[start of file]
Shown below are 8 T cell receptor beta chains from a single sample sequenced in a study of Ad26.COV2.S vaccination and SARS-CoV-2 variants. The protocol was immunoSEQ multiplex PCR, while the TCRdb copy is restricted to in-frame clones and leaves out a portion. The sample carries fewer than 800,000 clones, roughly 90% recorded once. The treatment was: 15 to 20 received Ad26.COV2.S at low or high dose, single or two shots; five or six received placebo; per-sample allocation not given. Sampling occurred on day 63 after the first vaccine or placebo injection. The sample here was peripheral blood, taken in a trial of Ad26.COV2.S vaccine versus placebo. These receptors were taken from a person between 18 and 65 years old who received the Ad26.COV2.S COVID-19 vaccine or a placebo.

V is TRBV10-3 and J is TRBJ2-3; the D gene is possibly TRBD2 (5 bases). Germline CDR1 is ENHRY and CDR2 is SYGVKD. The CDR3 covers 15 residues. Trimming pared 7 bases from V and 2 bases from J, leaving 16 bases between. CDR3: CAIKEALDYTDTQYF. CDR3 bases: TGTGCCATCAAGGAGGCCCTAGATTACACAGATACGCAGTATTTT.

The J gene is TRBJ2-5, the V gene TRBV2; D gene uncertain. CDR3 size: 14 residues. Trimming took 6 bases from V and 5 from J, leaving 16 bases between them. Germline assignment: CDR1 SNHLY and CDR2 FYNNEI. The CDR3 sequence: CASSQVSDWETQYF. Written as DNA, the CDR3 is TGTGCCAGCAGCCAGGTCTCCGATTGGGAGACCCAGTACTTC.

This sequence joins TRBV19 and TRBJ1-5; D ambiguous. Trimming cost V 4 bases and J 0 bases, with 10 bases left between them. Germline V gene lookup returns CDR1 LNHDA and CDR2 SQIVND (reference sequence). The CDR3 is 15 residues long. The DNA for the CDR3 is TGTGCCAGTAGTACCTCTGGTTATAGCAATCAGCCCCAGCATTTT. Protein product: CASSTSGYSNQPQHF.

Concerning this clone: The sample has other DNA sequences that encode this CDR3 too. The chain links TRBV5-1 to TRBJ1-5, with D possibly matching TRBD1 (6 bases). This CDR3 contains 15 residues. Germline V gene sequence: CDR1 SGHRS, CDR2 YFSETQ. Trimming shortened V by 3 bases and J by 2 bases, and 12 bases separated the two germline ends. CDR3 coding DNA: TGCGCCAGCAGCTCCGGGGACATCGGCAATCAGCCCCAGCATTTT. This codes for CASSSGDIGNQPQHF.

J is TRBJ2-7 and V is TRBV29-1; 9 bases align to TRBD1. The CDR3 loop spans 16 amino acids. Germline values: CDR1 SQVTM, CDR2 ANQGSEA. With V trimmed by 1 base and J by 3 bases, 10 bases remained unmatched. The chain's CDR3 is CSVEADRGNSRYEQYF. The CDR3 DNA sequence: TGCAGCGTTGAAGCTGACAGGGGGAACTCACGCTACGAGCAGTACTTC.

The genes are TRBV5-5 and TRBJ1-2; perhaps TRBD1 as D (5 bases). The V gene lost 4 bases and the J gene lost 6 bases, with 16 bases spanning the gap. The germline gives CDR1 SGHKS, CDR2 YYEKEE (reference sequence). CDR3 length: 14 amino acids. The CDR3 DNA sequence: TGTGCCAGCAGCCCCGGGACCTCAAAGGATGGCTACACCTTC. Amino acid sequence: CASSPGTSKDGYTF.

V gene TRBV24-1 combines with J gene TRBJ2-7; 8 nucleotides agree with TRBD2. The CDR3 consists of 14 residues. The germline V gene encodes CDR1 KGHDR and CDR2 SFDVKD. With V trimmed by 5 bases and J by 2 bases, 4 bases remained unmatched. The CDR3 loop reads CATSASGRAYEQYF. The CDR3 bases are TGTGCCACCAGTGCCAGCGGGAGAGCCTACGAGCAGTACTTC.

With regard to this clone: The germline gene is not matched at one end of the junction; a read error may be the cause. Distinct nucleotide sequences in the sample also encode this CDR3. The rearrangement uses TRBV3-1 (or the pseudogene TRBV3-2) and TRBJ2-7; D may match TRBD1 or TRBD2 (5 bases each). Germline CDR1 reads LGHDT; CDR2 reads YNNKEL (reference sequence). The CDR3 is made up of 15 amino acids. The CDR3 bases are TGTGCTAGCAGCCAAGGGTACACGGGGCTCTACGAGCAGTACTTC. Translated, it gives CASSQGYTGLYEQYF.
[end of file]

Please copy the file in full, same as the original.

Shown below are 8 T cell receptor beta chains from a single sample sequenced in a study of Ad26.COV2.S vaccination and SARS-CoV-2 variants. The protocol was immunoSEQ multiplex PCR, while the TCRdb copy is restricted to in-frame clones and leaves out a portion. The sample carries fewer than 800,000 clones, roughly 90% recorded once. The treatment was: 15 to 20 received Ad26.COV2.S at low or high dose, single or two shots; five or six received placebo; per-sample allocation not given. Sampling occurred on day 63 after the first vaccine or placebo injection. The sample here was peripheral blood, taken in a trial of Ad26.COV2.S vaccine versus placebo. These receptors were taken from a person between 18 and 65 years old who received the Ad26.COV2.S COVID-19 vaccine or a placebo.

V is TRBV10-3 and J is TRBJ2-3; the D gene is possibly TRBD2 (5 bases). Germline CDR1 is ENHRY and CDR2 is SYGVKD. The CDR3 covers 15 residues. Trimming pared 7 bases from V and 2 bases from J, leaving 16 bases between. CDR3: CAIKEALDYTDTQYF. CDR3 bases: TGTGCCATCAAGGAGGCCCTAGATTACACAGATACGCAGTATTTT.

The J gene is TRBJ2-5, the V gene TRBV2; D gene uncertain. CDR3 size: 14 residues. Trimming took 6 bases from V and 5 from J, leaving 16 bases between them. Germline assignment: CDR1 SNHLY and CDR2 FYNNEI. The CDR3 sequence: CASSQVSDWETQYF. Written as DNA, the CDR3 is TGTGCCAGCAGCCAGGTCTCCGATTGGGAGACCCAGTACTTC.

This sequence joins TRBV19 and TRBJ1-5; D ambiguous. Trimming cost V 4 bases and J 0 bases, with 10 bases left between them. Germline V gene lookup returns CDR1 LNHDA and CDR2 SQIVND (reference sequence). The CDR3 is 15 residues long. The DNA for the CDR3 is TGTGCCAGTAGTACCTCTGGTTATAGCAATCAGCCCCAGCATTTT. Protein product: CASSTSGYSNQPQHF.

Concerning this clone: The sample has other DNA sequences that encode this CDR3 too. The chain links TRBV5-1 to TRBJ1-5, with D possibly matching TRBD1 (6 bases). This CDR3 contains 15 residues. Germline V gene sequence: CDR1 SGHRS, CDR2 YFSETQ. Trimming shortened V by 3 bases and J by 2 bases, and 12 bases separated the two germline ends. CDR3 coding DNA: TGCGCCAGCAGCTCCGGGGACATCGGCAATCAGCCCCAGCATTTT. This codes for CASSSGDIGNQPQHF.

J is TRBJ2-7 and V is TRBV29-1; 9 bases align to TRBD1. The CDR3 loop spans 16 amino acids. Germline values: CDR1 SQVTM, CDR2 ANQGSEA. With V trimmed by 1 base and J by 3 bases, 10 bases remained unmatched. The chain's CDR3 is CSVEADRGNSRYEQYF. The CDR3 DNA sequence: TGCAGCGTTGAAGCTGACAGGGGGAACTCACGCTACGAGCAGTACTTC.

The genes are TRBV5-5 and TRBJ1-2; perhaps TRBD1 as D (5 bases). The V gene lost 4 bases and the J gene lost 6 bases, with 16 bases spanning the gap. The germline gives CDR1 SGHKS, CDR2 YYEKEE (reference sequence). CDR3 length: 14 amino acids. The CDR3 DNA sequence: TGTGCCAGCAGCCCCGGGACCTCAAAGGATGGCTACACCTTC. Amino acid sequence: CASSPGTSKDGYTF.

V gene TRBV24-1 combines with J gene TRBJ2-7; 8 nucleotides agree with TRBD2. The CDR3 consists of 14 residues. The germline V gene encodes CDR1 KGHDR and CDR2 SFDVKD. With V trimmed by 5 bases and J by 2 bases, 4 bases remained unmatched. The CDR3 loop reads CATSASGRAYEQYF. The CDR3 bases are TGTGCCACCAGTGCCAGCGGGAGAGCCTACGAGCAGTACTTC.

With regard to this clone: The germline gene is not matched at one end of the junction; a read error may be the cause. Distinct nucleotide sequences in the sample also encode this CDR3. The rearrangement uses TRBV3-1 (or the pseudogene TRBV3-2) and TRBJ2-7; D may match TRBD1 or TRBD2 (5 bases each). Germline CDR1 reads LGHDT; CDR2 reads YNNKEL (reference sequence). The CDR3 is made up of 15 amino acids. The CDR3 bases are TGTGCTAGCAGCCAAGGGTACACGGGGCTCTACGAGCAGTACTTC. Translated, it gives CASSQGYTGLYEQYF.